In the 13th century Berlin was a city enclosed by a wall; to separate it from neighboring Colln. By 1730 Berlin had grown beyond the city walls. There were alterations to walls locations and purpose. Walls were used for the collection of taxes and were known Exercise walls. Within the walls were gates (tors in German). An iconic gate, that was part of these walls was the Brandberg gate. When the Berlin wall was erected in 1961, was obscured behind the wall. Consequently in 1989 when the wall separating East and West Germany was demolished the gate was the backdrop to many media reports. Nowadays crossing the road from the Brandberg gate there is a metal strip that indicates where the wall ran; which shows how close the wall ran to the Brandberg gate.
Following the line of the wall, after 5minutes there is the Holocaust Memorial.
It seems very natural to walk through Brandberg gate from East to West and vice versa and indeed cross where the wall formally ran without even noticing; it would be oppressive if the wall topped with barbed wire was still present. Some parts of the wall have been preserved for prosperity including plain rather ugly concrete sections as a reminder of the oppression but also some have preserved with added artwork. I did not get much chance to view the artwork as at the time it was raining. This blog has captured some of the images on the wall.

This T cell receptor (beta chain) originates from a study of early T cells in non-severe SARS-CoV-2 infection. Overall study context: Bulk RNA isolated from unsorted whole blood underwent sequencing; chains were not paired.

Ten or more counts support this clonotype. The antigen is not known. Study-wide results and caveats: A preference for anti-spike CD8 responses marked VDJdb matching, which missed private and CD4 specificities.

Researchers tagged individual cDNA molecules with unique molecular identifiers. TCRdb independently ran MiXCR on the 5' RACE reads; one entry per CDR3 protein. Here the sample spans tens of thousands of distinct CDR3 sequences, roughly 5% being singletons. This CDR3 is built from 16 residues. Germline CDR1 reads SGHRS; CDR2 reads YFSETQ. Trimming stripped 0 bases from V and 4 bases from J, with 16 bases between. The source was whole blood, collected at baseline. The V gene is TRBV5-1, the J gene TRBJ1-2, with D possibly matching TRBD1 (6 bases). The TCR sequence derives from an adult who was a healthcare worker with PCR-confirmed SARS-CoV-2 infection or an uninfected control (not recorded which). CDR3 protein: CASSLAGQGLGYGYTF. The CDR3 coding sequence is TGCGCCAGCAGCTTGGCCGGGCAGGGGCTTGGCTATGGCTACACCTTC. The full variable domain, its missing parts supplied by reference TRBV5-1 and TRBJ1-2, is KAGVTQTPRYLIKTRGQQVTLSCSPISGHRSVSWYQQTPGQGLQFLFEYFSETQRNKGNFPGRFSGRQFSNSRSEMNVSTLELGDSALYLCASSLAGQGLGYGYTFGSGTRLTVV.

I sheltered from the rain in the Checkpoint Charlie museum which documents the attempts made to cross the wall. What I don’t have a clear understanding of having visited this cosmopolitan, vibrant city is what life was life for average people living either side of the wall.